A Voyage on the Waves of Rococo ; edited by Peter James Wezyk
This series explores desperate imagination, journeys created out of my passion for travel. Stuck at home during the COVID-19 pandemic, I began drawing and painting composites of memories of previously visited places. But my yearnings kept bringing me back to a focal point, worlds filled with art of the Rococo. An invitation to travel is at the heart of the Rococo style; its ornate curves, constant ebb and flow, and asymmetrical patterns reveal the excitement of novelty that comes with exploration.
Three years ago, I became quite obsessed with pictorial imagery of the Basilica of the Vierzehnheiligen, a glorious church in Bavaria, constructed with Rococo architecture and devoted to the Fourteen Holy Helpers. These saints are patrons of ailments, having originated during the time of the Black Death when every light of hope was growing more faint. I could imagine a pilgrimage to the basilica; I could see the weary travelers, dirty and almost hopeless, against the grim backgrounds of their past. Once they crossed that boundary however, the Rococo clashed with their form; the seductive pink and turquoise, the rich gold and ebony white organic stucco style was in complete contrast to the pilgrims, despite them representing the same. On the surface it was juxtaposition, but any deeper it was closeness. Scratching the gilded walls of the church would only reveal the material beneath.
Opposite to this literal sickness, I began to see a connection to a societal illness I had been exploring up until then, the Gold Fever. It is a history rich with greed, sadness, fame, drama, and unbelievable fortunes that would be quick to topple. As Oscar Wilde once said, “America is the only country that went from barbarism to decadence without civilization in between“.
Wilde visited the US in the late 19th century, traveling from New York City to San Francisco, he stopped to give a lecture in 1882 at one of the richest silver mining towns in the States, Leadville, Colorado. He spoke at the Tabor Opera House but had also stopped by at the Silver Dollar Saloon as I did in the summer of 2019. The saloon itself was a representation of change, the old victorian interior highlighted both by LED lights and by modern travelers; it was almost suspended in time. I could feel thousands before me, sitting as I was, tired from their own journeys and finding this place of rest.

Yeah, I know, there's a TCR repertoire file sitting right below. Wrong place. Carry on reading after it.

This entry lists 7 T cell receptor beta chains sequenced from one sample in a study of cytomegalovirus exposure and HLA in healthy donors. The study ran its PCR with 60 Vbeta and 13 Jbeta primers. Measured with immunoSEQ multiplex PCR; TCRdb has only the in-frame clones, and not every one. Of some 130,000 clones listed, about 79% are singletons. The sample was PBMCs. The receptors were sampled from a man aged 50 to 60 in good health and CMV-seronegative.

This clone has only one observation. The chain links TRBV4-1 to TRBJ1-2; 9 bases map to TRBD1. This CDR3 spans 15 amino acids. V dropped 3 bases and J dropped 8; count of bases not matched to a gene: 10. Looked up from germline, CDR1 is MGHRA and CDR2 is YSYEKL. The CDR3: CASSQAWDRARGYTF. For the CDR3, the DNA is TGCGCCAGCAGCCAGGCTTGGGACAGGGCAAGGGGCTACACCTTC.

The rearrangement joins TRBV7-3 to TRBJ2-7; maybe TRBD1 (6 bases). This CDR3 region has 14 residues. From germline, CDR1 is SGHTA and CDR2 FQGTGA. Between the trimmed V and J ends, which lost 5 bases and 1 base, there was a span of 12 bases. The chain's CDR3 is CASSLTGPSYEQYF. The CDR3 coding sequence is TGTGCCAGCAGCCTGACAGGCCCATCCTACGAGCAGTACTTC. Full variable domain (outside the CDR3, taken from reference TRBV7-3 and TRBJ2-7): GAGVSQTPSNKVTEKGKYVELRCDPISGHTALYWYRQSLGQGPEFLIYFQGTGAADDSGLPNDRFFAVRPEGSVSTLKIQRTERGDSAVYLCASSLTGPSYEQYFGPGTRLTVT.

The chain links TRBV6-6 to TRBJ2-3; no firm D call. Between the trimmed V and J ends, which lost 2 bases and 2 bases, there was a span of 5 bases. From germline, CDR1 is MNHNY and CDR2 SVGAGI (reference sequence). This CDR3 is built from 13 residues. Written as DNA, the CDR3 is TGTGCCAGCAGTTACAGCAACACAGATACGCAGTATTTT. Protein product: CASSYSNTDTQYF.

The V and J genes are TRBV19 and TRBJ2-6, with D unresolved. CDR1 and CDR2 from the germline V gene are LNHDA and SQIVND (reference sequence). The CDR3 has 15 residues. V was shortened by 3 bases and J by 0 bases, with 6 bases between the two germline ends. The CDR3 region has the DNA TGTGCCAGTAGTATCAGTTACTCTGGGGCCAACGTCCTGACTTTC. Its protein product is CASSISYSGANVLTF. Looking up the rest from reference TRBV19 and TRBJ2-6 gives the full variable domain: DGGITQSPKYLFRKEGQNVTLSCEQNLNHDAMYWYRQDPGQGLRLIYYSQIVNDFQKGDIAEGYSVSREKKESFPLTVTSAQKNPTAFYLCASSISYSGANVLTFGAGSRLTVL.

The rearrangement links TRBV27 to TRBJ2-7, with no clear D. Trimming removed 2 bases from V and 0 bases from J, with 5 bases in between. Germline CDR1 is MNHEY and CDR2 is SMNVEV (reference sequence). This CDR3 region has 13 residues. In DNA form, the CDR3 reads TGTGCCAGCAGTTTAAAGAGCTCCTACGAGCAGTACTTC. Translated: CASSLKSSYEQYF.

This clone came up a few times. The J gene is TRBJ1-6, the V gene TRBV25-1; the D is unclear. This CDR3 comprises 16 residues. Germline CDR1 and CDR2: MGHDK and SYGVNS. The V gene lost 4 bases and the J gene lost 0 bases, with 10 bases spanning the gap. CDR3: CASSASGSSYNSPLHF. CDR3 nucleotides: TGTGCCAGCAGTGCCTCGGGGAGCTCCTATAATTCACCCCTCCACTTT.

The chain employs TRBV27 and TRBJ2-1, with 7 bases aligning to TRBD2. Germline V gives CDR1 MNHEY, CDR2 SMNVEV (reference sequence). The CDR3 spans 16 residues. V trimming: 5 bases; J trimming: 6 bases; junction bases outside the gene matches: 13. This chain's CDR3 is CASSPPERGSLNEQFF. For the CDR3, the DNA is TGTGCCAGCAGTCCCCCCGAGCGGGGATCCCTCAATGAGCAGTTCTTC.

The trip took me to the picturesque ghost town of St. Elmo, just about in the middle of nowhere. Driving there on the dusty road, I couldn’t stop wondering about how the prospectors ever got to these places, or why their obsessions possessed them to look for gold in the middle of a harsh country that wasn’t theirs to begin with.
St. Elmo wasn’t named for the St. Elmo I knew from the Vierzehnheiligen Basilica, but I didn’t care. The composites of the rich Rococo and austerie Ghost Town opened up an avalanche of pictures combining gold, sickness, abandonment, and strangeness. I could see the blues of the Colorado sky and the emerald shades of spruce trees as if they were on Tiepolo’s pallette.
I saw St. Elmo in St. Elmo.
I saw St. Elmo’s windlass at the mines and wells.
I saw St. Elmo’s confession booths in the old outhouses.
I saw St. Elmo, patron of sailors, as the pandemic sprawled across the country, restricting travel to all.
I look at the abandoned homes of St. Elmo and I see their glorious past in a glimpse of Victorian furniture and extravagant decoration. I dream of explorers, prospectors, pilgrims, migrants, and seekers.
As I stare at the scrolling, ornate walls of fantastic color, reality falls away beneath me and I take my imaginary voyage on the waves of Rococo.